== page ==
7.
Elife ; 102021 12 20.
Article in English | MEDLINE | ID: covidwho-1592091

ABSTRACT

Infection and viral entry of SARS-CoV-2 crucially depends on the binding of its Spike protein to angiotensin converting enzyme 2 (ACE2) presented on host cells. Glycosylation of both proteins is critical for this interaction. Recombinant soluble human ACE2 can neutralize SARS-CoV-2 and is currently undergoing clinical tests for the treatment of COVID-19. We used 3D structural models and molecular dynamics simulations to define the ACE2 N-glycans that critically influence Spike-ACE2 complex formation. Engineering of ACE2 N-glycosylation by site-directed mutagenesis or glycosidase treatment resulted in enhanced binding affinities and improved virus neutralization without notable deleterious effects on the structural stability and catalytic activity of the protein. Importantly, simultaneous removal of all accessible N-glycans from recombinant soluble human ACE2 yields a superior SARS-CoV-2 decoy receptor with promise as effective treatment for COVID-19 patients.


Subject(s)
Angiotensin-Converting Enzyme 2/metabolism , Molecular Dynamics Simulation , Polysaccharides/metabolism , Receptors, Virus/metabolism , SARS-CoV-2/metabolism , Spike Glycoprotein, Coronavirus/metabolism , Angiotensin-Converting Enzyme 2/chemistry , Angiotensin-Converting Enzyme 2/genetics , COVID-19/prevention & control , COVID-19/virology , Glycosylation , Humans , Polysaccharides/chemistry , Protein Binding , Protein Engineering , Receptors, Virus/chemistry , Receptors, Virus/genetics , SARS-CoV-2/genetics , SARS-CoV-2/physiology , Spike Glycoprotein, Coronavirus/chemistry , Spike Glycoprotein, Coronavirus/genetics , Virus Internalization
8.
Cell Genomics ; 1(3):100065, 2021.
Article in English | ScienceDirect | ID: covidwho-1561400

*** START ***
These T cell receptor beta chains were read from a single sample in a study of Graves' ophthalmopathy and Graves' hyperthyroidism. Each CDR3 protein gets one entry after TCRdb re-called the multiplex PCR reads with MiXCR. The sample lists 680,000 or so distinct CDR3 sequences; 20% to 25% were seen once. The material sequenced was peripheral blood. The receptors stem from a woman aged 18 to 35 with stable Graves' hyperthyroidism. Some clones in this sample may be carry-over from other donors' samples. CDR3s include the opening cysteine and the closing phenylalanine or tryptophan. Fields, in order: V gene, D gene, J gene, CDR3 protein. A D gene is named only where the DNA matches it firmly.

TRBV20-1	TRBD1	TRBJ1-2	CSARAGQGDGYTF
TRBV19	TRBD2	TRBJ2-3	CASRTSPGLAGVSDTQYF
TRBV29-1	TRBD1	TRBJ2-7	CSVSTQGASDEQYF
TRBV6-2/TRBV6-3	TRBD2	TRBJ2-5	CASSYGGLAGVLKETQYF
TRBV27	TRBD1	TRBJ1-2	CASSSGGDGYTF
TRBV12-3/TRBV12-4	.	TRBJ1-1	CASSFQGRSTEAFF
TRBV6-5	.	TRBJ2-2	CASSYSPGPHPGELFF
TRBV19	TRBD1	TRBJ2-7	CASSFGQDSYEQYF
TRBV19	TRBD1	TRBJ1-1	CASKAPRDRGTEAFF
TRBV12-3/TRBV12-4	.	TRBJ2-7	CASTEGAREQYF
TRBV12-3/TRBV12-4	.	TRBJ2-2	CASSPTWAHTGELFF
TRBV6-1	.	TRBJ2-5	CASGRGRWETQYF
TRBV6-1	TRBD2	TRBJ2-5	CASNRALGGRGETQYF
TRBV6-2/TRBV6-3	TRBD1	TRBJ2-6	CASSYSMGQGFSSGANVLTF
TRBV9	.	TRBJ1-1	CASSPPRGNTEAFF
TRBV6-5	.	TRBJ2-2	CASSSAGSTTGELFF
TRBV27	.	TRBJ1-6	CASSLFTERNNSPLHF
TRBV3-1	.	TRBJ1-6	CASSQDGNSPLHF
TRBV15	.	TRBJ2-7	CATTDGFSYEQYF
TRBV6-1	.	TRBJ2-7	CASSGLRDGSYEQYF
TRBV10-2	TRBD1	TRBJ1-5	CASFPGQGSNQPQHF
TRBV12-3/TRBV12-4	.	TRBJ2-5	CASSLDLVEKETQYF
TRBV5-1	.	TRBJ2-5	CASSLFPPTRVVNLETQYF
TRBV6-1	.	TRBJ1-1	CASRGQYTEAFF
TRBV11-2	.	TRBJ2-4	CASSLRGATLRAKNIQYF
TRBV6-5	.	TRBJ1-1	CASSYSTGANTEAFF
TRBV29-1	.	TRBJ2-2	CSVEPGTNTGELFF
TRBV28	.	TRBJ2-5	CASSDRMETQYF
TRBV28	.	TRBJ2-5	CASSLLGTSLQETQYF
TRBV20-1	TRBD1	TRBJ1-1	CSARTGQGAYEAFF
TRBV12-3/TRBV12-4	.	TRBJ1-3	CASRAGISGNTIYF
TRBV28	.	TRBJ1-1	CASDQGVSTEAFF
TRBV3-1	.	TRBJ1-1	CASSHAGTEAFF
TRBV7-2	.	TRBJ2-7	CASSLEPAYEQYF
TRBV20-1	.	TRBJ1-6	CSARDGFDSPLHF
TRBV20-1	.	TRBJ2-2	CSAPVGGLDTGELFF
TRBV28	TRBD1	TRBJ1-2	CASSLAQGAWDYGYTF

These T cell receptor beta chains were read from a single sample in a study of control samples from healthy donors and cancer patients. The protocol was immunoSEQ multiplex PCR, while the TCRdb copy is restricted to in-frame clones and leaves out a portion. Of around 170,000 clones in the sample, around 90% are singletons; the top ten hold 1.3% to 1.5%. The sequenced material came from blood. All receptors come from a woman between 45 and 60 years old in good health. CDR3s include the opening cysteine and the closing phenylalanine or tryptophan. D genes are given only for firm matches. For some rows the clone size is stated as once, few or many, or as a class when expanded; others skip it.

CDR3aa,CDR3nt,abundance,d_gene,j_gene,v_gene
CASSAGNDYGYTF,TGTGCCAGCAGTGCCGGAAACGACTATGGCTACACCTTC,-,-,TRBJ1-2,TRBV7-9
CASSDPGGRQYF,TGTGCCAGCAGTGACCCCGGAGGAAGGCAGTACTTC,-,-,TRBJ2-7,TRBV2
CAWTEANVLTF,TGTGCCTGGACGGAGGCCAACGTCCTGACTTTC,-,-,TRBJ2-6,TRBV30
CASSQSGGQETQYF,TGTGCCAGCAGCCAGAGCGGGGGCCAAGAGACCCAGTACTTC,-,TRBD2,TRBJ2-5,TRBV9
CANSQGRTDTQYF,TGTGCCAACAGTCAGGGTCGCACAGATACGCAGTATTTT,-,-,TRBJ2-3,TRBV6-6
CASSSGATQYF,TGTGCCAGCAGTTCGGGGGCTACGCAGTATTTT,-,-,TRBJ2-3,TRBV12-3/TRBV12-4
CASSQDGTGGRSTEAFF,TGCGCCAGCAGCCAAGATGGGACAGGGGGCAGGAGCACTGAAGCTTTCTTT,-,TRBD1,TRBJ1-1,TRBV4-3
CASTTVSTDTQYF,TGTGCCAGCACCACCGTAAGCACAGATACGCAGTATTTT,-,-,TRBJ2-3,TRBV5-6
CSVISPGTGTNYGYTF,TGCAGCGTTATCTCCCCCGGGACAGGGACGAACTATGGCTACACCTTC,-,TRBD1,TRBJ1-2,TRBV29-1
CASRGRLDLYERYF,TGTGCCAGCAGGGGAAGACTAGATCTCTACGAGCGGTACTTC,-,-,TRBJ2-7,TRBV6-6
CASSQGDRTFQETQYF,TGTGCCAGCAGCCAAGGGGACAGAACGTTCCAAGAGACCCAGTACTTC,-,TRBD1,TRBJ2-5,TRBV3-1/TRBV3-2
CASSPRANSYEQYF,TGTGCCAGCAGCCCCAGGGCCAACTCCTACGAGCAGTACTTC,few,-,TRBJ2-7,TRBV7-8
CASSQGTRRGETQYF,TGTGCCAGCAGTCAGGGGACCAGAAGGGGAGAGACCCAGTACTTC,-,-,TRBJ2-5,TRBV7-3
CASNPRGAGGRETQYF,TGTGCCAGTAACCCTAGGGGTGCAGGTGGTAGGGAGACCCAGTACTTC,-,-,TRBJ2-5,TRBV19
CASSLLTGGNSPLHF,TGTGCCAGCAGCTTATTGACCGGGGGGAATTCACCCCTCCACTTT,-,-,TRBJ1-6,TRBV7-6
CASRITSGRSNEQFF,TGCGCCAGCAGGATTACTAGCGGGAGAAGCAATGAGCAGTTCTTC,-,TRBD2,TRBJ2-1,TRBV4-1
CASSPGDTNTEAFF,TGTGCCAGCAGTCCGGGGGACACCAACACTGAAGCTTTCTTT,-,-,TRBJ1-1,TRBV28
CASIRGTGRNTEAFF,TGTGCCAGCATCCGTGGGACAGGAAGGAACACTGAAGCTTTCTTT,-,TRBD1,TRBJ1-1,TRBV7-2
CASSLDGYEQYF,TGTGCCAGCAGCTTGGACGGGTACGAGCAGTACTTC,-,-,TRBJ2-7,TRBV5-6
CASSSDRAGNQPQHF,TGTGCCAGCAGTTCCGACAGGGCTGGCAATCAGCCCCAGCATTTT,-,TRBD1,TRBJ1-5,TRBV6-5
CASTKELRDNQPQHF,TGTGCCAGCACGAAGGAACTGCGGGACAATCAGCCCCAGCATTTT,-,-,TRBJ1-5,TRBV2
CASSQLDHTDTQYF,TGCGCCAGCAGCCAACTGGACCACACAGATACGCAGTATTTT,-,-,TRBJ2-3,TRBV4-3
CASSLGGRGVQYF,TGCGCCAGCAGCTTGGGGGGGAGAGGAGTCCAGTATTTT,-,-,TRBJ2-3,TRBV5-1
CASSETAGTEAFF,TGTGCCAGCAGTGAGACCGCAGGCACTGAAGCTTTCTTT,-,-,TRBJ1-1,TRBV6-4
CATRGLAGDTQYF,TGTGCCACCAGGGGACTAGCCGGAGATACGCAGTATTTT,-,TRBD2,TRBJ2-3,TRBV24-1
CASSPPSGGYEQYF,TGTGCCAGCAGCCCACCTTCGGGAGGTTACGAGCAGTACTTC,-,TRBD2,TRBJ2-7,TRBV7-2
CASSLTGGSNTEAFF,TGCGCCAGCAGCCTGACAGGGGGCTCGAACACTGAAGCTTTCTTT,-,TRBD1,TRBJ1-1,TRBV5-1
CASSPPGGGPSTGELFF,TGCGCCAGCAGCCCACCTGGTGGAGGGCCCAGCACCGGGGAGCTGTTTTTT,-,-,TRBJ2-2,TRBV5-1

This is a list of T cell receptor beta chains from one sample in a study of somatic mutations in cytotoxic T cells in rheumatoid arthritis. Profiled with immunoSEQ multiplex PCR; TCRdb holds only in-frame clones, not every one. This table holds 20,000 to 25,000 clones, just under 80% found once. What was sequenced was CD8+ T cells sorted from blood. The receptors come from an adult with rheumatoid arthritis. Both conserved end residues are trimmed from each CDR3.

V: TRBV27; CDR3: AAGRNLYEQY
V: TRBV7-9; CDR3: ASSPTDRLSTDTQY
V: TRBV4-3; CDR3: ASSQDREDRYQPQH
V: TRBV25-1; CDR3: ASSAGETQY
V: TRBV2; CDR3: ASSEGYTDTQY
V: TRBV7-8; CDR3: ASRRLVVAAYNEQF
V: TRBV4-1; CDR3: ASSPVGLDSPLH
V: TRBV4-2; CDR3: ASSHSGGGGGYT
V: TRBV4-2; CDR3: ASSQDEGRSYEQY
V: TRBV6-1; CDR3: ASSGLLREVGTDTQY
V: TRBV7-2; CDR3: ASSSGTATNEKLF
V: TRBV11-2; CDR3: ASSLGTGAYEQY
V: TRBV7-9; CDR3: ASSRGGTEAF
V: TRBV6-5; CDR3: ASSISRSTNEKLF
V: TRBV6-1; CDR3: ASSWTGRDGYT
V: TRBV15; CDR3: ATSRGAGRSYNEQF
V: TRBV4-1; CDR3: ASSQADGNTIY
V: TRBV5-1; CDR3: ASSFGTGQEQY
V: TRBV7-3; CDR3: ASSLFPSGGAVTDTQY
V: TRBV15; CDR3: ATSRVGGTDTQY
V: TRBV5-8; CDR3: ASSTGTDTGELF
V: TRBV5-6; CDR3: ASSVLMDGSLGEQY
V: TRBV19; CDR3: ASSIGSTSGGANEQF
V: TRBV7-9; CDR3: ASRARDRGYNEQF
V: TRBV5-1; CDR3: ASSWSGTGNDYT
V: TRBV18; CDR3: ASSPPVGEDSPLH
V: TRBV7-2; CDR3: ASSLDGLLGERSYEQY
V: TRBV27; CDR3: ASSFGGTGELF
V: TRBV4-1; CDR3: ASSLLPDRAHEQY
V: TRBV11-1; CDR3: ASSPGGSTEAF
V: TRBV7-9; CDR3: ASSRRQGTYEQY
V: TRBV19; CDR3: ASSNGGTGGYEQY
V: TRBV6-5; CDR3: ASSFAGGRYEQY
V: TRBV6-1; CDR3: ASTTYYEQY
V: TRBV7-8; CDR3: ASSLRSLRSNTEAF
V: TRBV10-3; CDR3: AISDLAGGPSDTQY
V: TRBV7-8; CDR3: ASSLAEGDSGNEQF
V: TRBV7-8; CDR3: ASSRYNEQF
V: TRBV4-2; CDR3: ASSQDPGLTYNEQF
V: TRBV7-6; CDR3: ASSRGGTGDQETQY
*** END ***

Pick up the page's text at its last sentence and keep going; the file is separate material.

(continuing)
ABSTRACT

Summary Formalin-fixed paraffin embedding (FFPE) is the most widespread long-term tissue preservation approach. Here, we report a procedure to perform genome-wide spatial analysis of mRNA in FFPE-fixed tissue sections, using well-established, commercially available methods for imaging and spatial barcoding using slides spotted with barcoded oligo(dT) probes to capture the 3′ end of mRNA molecules in tissue sections. We applied this method for expression profiling and cell type mapping in coronal sections from the mouse brain to demonstrate the method’s capability to delineate anatomical regions from a molecular perspective. We also profiled the spatial composition of transcriptomic signatures in two ovarian carcinosarcoma samples, exemplifying the method’s potential to elucidate molecular mechanisms in heterogeneous clinical samples. Finally, we demonstrate the applicability of the assay to characterize human lung and kidney organoids and a human lung biopsy specimen infected with SARS-CoV-2. We anticipate that genome-wide spatial gene expression profiling in FFPE biospecimens will be used for retrospective analysis of biobank samples, which will facilitate longitudinal studies of biological processes and biomarker discovery.

9.
Sci Adv ; 7(1)2021 01.
Article in English | MEDLINE | ID: covidwho-1388432

ABSTRACT